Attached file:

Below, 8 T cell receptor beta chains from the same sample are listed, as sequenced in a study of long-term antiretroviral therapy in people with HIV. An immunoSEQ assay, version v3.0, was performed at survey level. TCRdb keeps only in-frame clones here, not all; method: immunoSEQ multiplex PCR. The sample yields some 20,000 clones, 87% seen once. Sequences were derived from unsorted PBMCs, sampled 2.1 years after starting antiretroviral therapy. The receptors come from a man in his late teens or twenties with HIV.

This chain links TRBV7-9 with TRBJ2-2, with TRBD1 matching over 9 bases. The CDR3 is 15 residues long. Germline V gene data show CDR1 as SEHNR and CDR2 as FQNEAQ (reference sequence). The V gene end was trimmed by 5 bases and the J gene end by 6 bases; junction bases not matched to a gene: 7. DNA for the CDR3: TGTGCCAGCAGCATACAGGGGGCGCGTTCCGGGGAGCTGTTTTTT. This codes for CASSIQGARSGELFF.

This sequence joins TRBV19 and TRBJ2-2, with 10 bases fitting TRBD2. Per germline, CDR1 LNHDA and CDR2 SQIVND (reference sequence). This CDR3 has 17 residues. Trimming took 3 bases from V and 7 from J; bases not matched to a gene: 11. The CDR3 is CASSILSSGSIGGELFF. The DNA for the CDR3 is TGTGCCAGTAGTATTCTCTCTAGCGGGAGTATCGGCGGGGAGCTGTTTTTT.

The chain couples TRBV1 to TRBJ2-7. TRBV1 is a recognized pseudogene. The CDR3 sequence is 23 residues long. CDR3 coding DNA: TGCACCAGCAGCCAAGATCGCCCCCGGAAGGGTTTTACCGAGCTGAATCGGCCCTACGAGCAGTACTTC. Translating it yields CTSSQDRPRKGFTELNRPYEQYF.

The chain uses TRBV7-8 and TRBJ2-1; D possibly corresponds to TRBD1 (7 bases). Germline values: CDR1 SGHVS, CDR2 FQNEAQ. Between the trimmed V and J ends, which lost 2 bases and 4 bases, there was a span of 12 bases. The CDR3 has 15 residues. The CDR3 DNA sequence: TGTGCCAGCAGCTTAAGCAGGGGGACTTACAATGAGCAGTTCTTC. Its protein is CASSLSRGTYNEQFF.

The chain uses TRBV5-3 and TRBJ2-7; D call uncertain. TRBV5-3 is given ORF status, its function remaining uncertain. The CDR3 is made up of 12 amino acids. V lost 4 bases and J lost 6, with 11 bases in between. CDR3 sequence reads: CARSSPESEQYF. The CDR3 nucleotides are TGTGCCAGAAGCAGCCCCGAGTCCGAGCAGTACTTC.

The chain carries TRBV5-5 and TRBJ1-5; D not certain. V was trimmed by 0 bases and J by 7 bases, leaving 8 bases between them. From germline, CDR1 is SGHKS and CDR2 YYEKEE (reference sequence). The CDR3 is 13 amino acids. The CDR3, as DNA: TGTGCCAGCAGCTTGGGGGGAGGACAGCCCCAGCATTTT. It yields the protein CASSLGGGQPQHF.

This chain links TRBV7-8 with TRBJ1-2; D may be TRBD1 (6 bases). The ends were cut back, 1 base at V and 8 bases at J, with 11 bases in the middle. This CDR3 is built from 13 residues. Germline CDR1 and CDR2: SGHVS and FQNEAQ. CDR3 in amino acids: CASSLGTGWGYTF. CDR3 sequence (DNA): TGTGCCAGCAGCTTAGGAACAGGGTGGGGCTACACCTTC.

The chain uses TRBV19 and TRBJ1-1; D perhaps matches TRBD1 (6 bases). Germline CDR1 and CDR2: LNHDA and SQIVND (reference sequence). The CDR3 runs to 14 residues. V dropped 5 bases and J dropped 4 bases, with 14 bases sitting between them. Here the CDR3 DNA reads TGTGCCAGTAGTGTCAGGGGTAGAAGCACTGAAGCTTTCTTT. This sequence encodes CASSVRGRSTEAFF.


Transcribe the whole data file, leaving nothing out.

Below, 8 T cell receptor beta chains from the same sample are listed, as sequenced in a study of long-term antiretroviral therapy in people with HIV. An immunoSEQ assay, version v3.0, was performed at survey level. TCRdb keeps only in-frame clones here, not all; method: immunoSEQ multiplex PCR. The sample yields some 20,000 clones, 87% seen once. Sequences were derived from unsorted PBMCs, sampled 2.1 years after starting antiretroviral therapy. The receptors come from a man in his late teens or twenties with HIV.

This chain links TRBV7-9 with TRBJ2-2, with TRBD1 matching over 9 bases. The CDR3 is 15 residues long. Germline V gene data show CDR1 as SEHNR and CDR2 as FQNEAQ (reference sequence). The V gene end was trimmed by 5 bases and the J gene end by 6 bases; junction bases not matched to a gene: 7. DNA for the CDR3: TGTGCCAGCAGCATACAGGGGGCGCGTTCCGGGGAGCTGTTTTTT. This codes for CASSIQGARSGELFF.

This sequence joins TRBV19 and TRBJ2-2, with 10 bases fitting TRBD2. Per germline, CDR1 LNHDA and CDR2 SQIVND (reference sequence). This CDR3 has 17 residues. Trimming took 3 bases from V and 7 from J; bases not matched to a gene: 11. The CDR3 is CASSILSSGSIGGELFF. The DNA for the CDR3 is TGTGCCAGTAGTATTCTCTCTAGCGGGAGTATCGGCGGGGAGCTGTTTTTT.

The chain couples TRBV1 to TRBJ2-7. TRBV1 is a recognized pseudogene. The CDR3 sequence is 23 residues long. CDR3 coding DNA: TGCACCAGCAGCCAAGATCGCCCCCGGAAGGGTTTTACCGAGCTGAATCGGCCCTACGAGCAGTACTTC. Translating it yields CTSSQDRPRKGFTELNRPYEQYF.

The chain uses TRBV7-8 and TRBJ2-1; D possibly corresponds to TRBD1 (7 bases). Germline values: CDR1 SGHVS, CDR2 FQNEAQ. Between the trimmed V and J ends, which lost 2 bases and 4 bases, there was a span of 12 bases. The CDR3 has 15 residues. The CDR3 DNA sequence: TGTGCCAGCAGCTTAAGCAGGGGGACTTACAATGAGCAGTTCTTC. Its protein is CASSLSRGTYNEQFF.

The chain uses TRBV5-3 and TRBJ2-7; D call uncertain. TRBV5-3 is given ORF status, its function remaining uncertain. The CDR3 is made up of 12 amino acids. V lost 4 bases and J lost 6, with 11 bases in between. CDR3 sequence reads: CARSSPESEQYF. The CDR3 nucleotides are TGTGCCAGAAGCAGCCCCGAGTCCGAGCAGTACTTC.

The chain carries TRBV5-5 and TRBJ1-5; D not certain. V was trimmed by 0 bases and J by 7 bases, leaving 8 bases between them. From germline, CDR1 is SGHKS and CDR2 YYEKEE (reference sequence). The CDR3 is 13 amino acids. The CDR3, as DNA: TGTGCCAGCAGCTTGGGGGGAGGACAGCCCCAGCATTTT. It yields the protein CASSLGGGQPQHF.

This chain links TRBV7-8 with TRBJ1-2; D may be TRBD1 (6 bases). The ends were cut back, 1 base at V and 8 bases at J, with 11 bases in the middle. This CDR3 is built from 13 residues. Germline CDR1 and CDR2: SGHVS and FQNEAQ. CDR3 in amino acids: CASSLGTGWGYTF. CDR3 sequence (DNA): TGTGCCAGCAGCTTAGGAACAGGGTGGGGCTACACCTTC.

The chain uses TRBV19 and TRBJ1-1; D perhaps matches TRBD1 (6 bases). Germline CDR1 and CDR2: LNHDA and SQIVND (reference sequence). The CDR3 runs to 14 residues. V dropped 5 bases and J dropped 4 bases, with 14 bases sitting between them. Here the CDR3 DNA reads TGTGCCAGTAGTGTCAGGGGTAGAAGCACTGAAGCTTTCTTT. This sequence encodes CASSVRGRSTEAFF.